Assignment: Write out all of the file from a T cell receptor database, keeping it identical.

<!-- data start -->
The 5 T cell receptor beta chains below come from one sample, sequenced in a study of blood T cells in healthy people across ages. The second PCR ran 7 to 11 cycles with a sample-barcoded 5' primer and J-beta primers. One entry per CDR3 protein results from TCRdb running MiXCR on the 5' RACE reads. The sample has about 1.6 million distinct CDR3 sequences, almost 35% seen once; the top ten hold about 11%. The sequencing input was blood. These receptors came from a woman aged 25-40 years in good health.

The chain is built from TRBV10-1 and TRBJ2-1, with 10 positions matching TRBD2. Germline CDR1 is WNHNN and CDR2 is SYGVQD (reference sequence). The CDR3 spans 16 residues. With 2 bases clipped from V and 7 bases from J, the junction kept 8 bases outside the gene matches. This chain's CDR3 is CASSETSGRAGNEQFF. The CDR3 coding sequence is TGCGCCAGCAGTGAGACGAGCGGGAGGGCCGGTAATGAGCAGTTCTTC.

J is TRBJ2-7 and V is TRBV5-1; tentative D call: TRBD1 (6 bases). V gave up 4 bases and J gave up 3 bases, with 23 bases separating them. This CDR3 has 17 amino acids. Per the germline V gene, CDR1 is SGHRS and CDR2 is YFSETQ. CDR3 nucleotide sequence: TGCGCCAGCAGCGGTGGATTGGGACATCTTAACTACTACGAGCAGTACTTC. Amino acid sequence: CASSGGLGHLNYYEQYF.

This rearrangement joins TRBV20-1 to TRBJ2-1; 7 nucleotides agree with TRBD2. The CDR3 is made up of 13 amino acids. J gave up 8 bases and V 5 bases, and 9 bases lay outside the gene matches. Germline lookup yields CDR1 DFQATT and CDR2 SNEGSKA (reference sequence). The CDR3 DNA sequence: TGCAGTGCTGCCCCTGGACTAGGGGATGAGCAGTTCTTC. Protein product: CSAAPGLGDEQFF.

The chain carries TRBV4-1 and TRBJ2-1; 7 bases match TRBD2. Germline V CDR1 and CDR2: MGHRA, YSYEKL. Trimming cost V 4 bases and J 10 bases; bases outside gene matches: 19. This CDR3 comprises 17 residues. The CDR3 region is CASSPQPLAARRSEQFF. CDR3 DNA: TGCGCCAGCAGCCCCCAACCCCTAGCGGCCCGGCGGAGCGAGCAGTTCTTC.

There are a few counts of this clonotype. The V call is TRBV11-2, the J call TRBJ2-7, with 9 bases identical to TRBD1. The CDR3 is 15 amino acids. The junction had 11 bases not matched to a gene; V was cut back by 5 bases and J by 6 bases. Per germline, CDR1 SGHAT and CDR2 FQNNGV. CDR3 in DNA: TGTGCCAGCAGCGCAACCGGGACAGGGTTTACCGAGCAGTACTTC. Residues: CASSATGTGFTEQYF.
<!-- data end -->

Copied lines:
The 5 T cell receptor beta chains below come from one sample, sequenced in a study of blood T cells in healthy people across ages. The second PCR ran 7 to 11 cycles with a sample-barcoded 5' primer and J-beta primers. One entry per CDR3 protein results from TCRdb running MiXCR on the 5' RACE reads. The sample has about 1.6 million distinct CDR3 sequences, almost 35% seen once; the top ten hold about 11%. The sequencing input was blood. These receptors came from a woman aged 25-40 years in good health.

The chain is built from TRBV10-1 and TRBJ2-1, with 10 positions matching TRBD2. Germline CDR1 is WNHNN and CDR2 is SYGVQD (reference sequence). The CDR3 spans 16 residues. With 2 bases clipped from V and 7 bases from J, the junction kept 8 bases outside the gene matches. This chain's CDR3 is CASSETSGRAGNEQFF. The CDR3 coding sequence is TGCGCCAGCAGTGAGACGAGCGGGAGGGCCGGTAATGAGCAGTTCTTC.

J is TRBJ2-7 and V is TRBV5-1; tentative D call: TRBD1 (6 bases). V gave up 4 bases and J gave up 3 bases, with 23 bases separating them. This CDR3 has 17 amino acids. Per the germline V gene, CDR1 is SGHRS and CDR2 is YFSETQ. CDR3 nucleotide sequence: TGCGCCAGCAGCGGTGGATTGGGACATCTTAACTACTACGAGCAGTACTTC. Amino acid sequence: CASSGGLGHLNYYEQYF.

This rearrangement joins TRBV20-1 to TRBJ2-1; 7 nucleotides agree with TRBD2. The CDR3 is made up of 13 amino acids. J gave up 8 bases and V 5 bases, and 9 bases lay outside the gene matches. Germline lookup yields CDR1 DFQATT and CDR2 SNEGSKA (reference sequence). The CDR3 DNA sequence: TGCAGTGCTGCCCCTGGACTAGGGGATGAGCAGTTCTTC. Protein product: CSAAPGLGDEQFF.

The chain carries TRBV4-1 and TRBJ2-1; 7 bases match TRBD2. Germline V CDR1 and CDR2: MGHRA, YSYEKL. Trimming cost V 4 bases and J 10 bases; bases outside gene matches: 19. This CDR3 comprises 17 residues. The CDR3 region is CASSPQPLAARRSEQFF. CDR3 DNA: TGCGCCAGCAGCCCCCAACCCCTAGCGGCCCGGCGGAGCGAGCAGTTCTTC.

There are a few counts of this clonotype. The V call is TRBV11-2, the J call TRBJ2-7, with 9 bases identical to TRBD1. The CDR3 is 15 amino acids. The junction had 11 bases not matched to a gene; V was cut back by 5 bases and J by 6 bases. Per germline, CDR1 SGHAT and CDR2 FQNNGV. CDR3 in DNA: TGTGCCAGCAGCGCAACCGGGACAGGGTTTACCGAGCAGTACTTC. Residues: CASSATGTGFTEQYF.